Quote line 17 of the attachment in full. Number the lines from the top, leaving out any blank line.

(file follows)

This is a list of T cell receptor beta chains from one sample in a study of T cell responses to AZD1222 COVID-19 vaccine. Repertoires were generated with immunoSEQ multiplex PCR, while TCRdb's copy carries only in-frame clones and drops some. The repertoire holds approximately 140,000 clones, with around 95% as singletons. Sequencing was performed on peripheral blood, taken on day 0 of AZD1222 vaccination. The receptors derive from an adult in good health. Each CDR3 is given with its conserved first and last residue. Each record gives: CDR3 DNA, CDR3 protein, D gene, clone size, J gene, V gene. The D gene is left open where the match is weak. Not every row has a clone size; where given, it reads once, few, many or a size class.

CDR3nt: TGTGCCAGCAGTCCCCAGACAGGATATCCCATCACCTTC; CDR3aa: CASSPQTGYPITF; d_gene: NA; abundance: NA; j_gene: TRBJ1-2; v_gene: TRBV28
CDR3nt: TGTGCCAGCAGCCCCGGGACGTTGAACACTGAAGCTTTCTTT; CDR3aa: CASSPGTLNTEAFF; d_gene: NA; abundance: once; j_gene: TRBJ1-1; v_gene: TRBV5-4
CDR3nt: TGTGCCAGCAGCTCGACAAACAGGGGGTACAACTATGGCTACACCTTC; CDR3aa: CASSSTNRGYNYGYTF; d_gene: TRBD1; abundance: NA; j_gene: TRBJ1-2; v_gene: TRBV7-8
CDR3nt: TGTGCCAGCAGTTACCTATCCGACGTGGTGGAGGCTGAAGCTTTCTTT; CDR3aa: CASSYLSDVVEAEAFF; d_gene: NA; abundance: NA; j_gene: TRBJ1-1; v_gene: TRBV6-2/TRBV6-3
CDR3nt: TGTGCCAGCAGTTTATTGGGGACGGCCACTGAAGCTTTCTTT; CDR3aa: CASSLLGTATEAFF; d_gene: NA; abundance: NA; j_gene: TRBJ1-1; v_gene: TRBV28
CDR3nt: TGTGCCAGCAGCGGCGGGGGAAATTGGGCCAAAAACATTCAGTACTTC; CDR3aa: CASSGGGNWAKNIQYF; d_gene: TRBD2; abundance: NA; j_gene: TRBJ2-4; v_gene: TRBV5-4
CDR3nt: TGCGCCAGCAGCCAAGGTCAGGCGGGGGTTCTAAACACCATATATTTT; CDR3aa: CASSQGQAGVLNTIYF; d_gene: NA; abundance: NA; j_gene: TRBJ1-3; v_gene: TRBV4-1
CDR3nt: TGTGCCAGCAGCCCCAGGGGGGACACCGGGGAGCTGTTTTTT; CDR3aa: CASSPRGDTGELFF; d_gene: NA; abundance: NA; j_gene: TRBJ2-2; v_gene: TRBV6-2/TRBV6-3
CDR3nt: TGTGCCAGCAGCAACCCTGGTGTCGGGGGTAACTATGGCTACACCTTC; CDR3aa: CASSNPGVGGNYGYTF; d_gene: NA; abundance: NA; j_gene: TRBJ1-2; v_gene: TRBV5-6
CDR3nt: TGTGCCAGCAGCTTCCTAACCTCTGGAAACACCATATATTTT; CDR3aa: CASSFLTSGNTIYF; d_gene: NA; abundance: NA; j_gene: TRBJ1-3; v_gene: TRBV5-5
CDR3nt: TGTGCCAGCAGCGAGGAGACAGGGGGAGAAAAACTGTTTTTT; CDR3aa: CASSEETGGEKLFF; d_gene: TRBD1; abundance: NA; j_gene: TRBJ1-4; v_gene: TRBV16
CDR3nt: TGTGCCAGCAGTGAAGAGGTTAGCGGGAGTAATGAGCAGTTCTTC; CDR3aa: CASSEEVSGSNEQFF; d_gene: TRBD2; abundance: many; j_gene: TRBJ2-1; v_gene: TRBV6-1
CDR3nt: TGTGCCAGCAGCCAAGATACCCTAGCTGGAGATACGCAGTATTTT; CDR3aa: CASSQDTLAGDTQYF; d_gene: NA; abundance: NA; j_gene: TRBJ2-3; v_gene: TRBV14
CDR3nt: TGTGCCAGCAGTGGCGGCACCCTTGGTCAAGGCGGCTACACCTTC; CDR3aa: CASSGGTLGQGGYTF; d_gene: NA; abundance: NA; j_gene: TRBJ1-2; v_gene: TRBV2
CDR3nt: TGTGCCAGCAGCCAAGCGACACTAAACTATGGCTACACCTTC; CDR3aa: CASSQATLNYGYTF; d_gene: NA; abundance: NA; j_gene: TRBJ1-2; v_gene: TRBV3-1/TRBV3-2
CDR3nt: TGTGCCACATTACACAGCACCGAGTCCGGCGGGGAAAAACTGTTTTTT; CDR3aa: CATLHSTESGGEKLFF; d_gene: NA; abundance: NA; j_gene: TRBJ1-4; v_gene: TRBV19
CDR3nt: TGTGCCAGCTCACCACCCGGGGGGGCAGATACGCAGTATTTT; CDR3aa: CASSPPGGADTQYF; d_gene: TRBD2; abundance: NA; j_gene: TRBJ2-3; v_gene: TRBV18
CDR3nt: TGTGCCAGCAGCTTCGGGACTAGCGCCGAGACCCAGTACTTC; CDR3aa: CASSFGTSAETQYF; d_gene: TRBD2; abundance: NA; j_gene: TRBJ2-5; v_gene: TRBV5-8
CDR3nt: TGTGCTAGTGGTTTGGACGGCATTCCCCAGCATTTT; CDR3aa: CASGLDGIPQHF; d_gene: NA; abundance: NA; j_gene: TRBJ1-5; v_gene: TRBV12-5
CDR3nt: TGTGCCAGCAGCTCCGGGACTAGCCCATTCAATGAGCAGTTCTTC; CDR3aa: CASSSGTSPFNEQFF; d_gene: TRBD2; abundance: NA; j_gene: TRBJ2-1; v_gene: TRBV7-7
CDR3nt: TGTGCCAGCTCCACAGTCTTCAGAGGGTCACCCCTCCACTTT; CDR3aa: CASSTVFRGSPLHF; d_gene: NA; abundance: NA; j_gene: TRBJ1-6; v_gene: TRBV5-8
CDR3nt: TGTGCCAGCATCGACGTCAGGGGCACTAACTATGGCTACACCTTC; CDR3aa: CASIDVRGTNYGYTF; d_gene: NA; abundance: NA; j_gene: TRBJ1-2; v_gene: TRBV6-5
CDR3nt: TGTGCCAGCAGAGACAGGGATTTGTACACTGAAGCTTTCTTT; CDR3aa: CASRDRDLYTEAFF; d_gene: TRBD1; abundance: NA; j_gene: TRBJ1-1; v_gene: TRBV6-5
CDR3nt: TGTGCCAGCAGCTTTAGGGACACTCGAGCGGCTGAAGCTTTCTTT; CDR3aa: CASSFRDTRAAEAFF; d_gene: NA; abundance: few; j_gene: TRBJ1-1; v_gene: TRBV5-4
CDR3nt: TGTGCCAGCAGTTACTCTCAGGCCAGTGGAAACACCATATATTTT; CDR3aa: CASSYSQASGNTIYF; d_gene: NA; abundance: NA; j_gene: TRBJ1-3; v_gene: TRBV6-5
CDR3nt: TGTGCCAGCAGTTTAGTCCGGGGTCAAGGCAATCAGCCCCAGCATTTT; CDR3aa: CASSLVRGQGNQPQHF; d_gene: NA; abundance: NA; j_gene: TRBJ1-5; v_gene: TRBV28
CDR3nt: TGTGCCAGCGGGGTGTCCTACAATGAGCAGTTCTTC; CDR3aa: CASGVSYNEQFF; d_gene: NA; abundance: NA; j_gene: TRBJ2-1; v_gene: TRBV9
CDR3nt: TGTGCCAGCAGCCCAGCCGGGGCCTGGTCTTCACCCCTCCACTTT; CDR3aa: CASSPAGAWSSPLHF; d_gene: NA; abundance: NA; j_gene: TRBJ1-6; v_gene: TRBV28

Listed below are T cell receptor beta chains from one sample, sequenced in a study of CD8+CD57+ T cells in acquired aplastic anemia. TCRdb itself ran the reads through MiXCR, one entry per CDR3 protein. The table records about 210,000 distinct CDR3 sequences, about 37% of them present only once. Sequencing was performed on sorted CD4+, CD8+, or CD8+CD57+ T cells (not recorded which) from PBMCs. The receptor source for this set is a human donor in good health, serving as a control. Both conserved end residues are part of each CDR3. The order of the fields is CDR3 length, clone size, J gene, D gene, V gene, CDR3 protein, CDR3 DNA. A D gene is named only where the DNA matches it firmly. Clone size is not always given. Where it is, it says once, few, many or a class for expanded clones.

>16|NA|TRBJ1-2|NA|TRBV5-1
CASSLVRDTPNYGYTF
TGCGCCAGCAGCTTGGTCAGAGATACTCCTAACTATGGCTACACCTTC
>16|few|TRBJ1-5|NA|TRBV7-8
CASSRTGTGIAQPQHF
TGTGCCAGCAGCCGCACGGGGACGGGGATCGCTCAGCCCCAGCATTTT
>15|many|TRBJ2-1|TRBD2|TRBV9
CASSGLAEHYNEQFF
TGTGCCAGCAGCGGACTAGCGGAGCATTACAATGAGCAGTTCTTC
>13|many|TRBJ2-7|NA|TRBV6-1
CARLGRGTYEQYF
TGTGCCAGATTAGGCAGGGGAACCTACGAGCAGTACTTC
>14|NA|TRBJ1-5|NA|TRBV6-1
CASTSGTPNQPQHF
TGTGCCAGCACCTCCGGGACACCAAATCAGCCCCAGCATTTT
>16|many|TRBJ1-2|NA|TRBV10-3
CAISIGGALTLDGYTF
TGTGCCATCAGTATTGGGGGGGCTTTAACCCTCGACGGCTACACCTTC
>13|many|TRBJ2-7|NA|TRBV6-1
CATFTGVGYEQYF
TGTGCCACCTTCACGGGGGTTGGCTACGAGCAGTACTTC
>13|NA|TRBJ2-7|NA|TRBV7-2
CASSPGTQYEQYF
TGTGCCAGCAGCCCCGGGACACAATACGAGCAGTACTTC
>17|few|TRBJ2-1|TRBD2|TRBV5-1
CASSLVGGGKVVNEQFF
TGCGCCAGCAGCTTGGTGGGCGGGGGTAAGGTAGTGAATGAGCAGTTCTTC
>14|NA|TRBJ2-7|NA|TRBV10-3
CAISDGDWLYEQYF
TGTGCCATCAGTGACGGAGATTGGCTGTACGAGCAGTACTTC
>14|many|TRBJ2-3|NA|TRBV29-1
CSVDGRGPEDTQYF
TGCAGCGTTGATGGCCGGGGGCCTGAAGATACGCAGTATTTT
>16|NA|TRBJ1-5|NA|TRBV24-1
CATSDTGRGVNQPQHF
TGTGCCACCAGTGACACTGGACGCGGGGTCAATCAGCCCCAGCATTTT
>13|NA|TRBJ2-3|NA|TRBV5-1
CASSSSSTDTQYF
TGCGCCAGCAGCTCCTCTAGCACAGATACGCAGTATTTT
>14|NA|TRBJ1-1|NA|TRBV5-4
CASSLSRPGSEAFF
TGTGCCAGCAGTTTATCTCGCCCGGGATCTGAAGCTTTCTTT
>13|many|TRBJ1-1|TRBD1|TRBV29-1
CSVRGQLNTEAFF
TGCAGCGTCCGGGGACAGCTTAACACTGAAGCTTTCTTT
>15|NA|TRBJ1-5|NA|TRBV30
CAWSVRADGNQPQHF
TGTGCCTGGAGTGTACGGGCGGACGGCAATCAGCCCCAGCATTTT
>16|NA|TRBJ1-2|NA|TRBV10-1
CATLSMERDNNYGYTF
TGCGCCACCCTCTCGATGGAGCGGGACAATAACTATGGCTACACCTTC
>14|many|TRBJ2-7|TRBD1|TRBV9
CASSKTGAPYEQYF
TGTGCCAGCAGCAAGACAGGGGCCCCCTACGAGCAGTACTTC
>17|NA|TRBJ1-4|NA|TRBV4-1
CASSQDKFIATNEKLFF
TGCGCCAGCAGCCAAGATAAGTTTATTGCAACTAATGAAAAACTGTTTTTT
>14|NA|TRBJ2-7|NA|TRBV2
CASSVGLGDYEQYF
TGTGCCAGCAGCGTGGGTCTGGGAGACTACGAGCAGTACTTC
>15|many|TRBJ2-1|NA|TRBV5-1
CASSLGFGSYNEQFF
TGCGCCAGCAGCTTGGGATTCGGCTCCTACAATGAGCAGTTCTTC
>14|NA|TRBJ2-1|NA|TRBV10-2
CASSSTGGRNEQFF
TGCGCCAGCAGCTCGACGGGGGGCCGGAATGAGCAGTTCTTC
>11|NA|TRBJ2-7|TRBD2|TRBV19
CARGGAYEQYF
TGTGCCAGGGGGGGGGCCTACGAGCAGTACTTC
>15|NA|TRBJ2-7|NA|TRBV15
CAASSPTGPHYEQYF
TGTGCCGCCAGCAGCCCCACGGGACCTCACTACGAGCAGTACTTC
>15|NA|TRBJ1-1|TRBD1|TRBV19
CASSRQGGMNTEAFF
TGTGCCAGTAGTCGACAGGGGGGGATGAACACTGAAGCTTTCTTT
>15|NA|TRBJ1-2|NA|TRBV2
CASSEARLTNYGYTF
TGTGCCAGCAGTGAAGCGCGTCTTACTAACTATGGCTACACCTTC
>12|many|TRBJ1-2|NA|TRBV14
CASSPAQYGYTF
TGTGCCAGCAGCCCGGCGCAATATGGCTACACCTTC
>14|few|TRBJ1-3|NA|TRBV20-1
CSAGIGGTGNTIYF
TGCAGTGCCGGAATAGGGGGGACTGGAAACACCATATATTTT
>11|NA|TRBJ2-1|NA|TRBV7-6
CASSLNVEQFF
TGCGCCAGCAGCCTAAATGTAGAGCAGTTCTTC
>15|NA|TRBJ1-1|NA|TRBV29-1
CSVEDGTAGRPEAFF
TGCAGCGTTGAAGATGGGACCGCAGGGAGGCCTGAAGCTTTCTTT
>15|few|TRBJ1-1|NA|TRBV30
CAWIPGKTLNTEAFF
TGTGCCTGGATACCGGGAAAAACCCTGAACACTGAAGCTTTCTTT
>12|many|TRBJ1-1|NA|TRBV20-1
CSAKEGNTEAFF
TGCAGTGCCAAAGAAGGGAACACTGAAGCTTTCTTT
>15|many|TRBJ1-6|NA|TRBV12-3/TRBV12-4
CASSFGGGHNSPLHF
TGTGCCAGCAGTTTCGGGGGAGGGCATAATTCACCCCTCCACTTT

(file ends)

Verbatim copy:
CDR3nt: TGTGCCACATTACACAGCACCGAGTCCGGCGGGGAAAAACTGTTTTTT; CDR3aa: CATLHSTESGGEKLFF; d_gene: NA; abundance: NA; j_gene: TRBJ1-4; v_gene: TRBV19